Agrium's Green Industry Grad School 2011

As both state and federal regulators set their sights on lawn fertilizers, “enhanced efficiency” is becoming a household phrase.

Since 2003 more than a dozen states have restricted the use of phosphorous fertilizers on residential lawns. Now the same thing could be happening to nitrogen, according to Eric Miltner, Ph.D., agronomist and turf specialist for Agrium Advanced Technologies.

Phosphorous bans first emerged in Minnesota in 2003. Another 12 states have followed suit, including neighboring Wisconsin. Two more states are reportedly looking at instituting similar bans.

Nitrogen saw its first bans put in place in 2010—in Florida and New Jersey. Vermont, Maryland and Virginia followed suit this year. Several more states are contemplating bans in the near future, Miltner says. “The same thing that happened to phosphorous will likely happen to nitrogen—only much, much faster,” Milner said.

The federal government is also taking a heightened interest. Paul McDonough, Agrium’s manager of strategic accounts, says the federal government is now looking to put in place in the Gulf of Mexico standards that are similar to the Chesapeake Bay Program.

All of these issues and more are being discussed at Agrium Advanced Technologies’ fourth annual Green Industry Grad School at Farmlinks Golf Club in Sylacauga, AL, December 5-7. The event is being attended by more than 40 leading lawn care and landscape contractors from across the U.S.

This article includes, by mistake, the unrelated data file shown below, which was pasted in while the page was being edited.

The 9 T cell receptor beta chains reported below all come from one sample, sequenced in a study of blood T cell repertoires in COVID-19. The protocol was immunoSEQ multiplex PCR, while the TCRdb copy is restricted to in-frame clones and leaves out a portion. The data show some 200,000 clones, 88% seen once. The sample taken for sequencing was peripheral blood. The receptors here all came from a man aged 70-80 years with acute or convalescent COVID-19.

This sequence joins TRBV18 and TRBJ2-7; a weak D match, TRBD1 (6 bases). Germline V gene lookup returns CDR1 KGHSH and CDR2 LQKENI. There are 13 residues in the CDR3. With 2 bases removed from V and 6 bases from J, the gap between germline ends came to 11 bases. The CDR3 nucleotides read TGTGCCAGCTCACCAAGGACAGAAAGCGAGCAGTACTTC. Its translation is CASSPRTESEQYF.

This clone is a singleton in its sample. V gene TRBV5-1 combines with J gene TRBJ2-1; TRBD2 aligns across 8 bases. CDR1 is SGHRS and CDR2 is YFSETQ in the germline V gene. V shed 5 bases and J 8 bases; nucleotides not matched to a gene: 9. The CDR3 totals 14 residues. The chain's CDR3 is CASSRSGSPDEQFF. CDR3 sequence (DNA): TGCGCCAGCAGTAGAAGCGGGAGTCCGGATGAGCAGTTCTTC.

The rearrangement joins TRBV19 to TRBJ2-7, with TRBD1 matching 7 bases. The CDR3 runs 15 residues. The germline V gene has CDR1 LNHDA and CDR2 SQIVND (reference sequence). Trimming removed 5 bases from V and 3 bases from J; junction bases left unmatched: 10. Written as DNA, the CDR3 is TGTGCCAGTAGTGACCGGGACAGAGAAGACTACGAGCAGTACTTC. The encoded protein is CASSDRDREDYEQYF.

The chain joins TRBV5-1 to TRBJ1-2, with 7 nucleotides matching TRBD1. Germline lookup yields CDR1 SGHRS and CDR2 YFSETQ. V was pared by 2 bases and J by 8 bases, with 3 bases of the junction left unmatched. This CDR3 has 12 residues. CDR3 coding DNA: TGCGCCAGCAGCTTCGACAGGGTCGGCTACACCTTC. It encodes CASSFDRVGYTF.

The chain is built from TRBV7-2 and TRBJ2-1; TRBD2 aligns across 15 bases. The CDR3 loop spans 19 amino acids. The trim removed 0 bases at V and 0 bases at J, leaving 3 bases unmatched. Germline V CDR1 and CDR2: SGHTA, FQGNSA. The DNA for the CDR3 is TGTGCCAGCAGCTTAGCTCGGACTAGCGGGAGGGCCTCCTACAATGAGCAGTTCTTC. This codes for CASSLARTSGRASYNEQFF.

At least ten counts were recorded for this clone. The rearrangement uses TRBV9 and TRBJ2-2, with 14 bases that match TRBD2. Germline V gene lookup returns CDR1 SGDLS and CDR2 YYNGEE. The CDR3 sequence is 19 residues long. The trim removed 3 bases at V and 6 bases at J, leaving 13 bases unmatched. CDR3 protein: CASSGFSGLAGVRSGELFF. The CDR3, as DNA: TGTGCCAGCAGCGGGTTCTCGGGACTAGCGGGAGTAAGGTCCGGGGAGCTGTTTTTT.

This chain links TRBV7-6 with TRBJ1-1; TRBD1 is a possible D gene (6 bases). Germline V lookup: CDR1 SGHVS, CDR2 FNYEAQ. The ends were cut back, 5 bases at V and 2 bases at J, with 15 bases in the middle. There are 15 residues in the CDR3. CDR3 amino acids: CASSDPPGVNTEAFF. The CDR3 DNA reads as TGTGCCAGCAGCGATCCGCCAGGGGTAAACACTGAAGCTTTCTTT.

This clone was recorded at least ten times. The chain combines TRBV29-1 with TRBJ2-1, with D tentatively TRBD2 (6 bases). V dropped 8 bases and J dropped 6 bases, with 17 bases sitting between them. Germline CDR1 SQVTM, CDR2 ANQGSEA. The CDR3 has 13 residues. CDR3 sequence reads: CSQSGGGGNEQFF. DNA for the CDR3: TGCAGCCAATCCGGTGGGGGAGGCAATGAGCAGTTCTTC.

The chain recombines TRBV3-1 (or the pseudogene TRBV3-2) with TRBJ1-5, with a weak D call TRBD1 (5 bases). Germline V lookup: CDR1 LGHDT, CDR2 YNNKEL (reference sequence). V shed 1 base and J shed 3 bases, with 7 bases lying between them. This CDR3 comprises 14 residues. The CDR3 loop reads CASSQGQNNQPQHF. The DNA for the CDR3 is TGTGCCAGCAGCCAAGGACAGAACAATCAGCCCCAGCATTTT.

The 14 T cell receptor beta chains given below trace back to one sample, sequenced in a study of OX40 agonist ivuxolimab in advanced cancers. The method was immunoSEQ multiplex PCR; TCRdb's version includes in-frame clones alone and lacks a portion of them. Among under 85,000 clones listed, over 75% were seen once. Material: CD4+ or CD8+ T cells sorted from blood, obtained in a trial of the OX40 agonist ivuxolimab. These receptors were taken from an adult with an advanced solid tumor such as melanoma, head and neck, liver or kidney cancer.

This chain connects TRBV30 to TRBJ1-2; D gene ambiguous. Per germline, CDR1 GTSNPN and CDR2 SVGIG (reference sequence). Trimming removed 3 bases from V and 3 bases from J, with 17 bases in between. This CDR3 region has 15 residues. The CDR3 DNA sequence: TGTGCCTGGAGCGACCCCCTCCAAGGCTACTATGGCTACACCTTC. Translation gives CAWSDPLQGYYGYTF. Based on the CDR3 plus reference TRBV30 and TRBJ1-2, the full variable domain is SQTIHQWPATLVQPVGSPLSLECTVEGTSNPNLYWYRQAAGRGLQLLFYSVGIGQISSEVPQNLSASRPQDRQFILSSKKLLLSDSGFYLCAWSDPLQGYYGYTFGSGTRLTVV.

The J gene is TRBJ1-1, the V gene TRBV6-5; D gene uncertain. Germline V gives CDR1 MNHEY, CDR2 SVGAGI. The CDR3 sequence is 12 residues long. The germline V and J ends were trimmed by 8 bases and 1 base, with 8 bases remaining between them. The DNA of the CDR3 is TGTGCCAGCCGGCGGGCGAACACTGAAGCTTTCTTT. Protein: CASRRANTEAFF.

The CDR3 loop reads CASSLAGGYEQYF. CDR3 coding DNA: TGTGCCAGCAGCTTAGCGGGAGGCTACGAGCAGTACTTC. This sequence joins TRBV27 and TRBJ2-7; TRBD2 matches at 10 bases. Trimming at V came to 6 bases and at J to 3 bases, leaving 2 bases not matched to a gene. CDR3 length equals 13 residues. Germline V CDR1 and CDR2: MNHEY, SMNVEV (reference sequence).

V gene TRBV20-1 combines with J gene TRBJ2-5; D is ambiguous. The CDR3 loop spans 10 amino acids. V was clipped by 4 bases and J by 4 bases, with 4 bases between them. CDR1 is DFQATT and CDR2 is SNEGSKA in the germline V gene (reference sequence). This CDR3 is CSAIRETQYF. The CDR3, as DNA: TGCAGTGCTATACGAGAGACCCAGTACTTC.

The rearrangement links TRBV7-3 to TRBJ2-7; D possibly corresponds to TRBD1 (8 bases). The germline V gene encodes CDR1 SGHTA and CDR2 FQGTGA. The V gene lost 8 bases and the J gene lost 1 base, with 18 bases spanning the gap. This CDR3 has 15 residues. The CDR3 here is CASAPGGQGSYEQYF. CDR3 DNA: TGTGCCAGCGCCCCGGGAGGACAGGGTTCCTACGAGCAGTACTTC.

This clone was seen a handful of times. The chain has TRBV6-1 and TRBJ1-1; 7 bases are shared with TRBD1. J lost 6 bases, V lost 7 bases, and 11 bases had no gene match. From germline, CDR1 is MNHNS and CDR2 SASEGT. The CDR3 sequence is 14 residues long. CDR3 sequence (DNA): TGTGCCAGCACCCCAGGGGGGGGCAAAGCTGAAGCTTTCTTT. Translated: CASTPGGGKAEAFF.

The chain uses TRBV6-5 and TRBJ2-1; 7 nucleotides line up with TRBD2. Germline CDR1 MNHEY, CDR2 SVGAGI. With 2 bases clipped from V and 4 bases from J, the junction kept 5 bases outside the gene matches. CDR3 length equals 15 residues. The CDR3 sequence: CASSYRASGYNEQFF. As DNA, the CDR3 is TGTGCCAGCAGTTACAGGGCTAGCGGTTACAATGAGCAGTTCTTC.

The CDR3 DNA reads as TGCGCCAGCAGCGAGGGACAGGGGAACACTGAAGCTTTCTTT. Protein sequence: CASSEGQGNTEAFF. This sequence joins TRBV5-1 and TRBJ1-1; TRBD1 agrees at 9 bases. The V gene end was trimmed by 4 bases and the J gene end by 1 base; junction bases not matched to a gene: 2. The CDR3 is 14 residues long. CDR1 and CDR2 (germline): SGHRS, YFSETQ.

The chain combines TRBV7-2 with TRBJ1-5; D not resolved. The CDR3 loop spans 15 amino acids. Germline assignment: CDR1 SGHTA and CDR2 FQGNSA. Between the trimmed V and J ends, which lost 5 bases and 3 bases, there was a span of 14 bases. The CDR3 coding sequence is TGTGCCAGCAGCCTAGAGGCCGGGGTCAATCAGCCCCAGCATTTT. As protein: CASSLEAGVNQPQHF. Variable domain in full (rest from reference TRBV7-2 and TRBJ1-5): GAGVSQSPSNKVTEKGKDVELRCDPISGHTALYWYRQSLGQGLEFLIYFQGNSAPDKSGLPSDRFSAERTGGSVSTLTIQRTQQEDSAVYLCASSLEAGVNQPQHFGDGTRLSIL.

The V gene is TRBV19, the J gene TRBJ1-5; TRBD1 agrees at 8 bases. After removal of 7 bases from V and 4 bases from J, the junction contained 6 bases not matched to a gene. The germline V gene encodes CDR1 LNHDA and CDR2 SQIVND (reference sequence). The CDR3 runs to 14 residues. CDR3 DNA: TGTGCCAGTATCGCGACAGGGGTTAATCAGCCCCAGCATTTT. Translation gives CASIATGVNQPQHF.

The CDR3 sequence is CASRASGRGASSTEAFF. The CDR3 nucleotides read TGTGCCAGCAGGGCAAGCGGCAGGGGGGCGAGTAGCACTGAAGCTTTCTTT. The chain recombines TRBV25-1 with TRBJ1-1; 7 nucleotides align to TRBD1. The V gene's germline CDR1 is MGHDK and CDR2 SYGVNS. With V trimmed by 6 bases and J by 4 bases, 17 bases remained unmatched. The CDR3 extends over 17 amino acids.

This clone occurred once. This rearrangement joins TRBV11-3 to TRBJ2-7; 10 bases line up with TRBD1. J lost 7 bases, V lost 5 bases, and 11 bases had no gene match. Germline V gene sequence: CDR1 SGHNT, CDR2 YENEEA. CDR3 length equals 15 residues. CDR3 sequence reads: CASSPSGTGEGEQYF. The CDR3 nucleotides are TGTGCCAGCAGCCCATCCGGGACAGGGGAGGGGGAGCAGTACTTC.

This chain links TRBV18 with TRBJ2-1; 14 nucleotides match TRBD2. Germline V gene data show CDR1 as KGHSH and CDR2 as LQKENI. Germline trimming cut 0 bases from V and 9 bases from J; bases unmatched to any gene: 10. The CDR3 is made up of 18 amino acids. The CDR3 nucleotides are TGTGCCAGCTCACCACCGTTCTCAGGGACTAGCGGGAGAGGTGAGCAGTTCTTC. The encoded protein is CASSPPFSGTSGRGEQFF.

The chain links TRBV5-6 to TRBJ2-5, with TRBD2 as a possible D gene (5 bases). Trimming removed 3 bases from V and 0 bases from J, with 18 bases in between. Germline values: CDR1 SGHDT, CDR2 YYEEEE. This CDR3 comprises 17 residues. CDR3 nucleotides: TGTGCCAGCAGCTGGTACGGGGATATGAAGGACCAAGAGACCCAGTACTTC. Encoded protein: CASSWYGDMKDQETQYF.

Enhanced-efficiency fertilizers are designed to reduce both costs and environmental impact by gradually releasing nutrients over time. This results in fewer applications per year and a reduction in total nitrogen inputs.

Examples of enhanced-efficiency fertilizers include slow-release products such as Agrium’s Nutralene, in addition to controlled-release products such as Agrium’s Duration.

Click on the link to Agrium’s company profile in the “related content” box to your left for a closer look at these and other products from Agrium.

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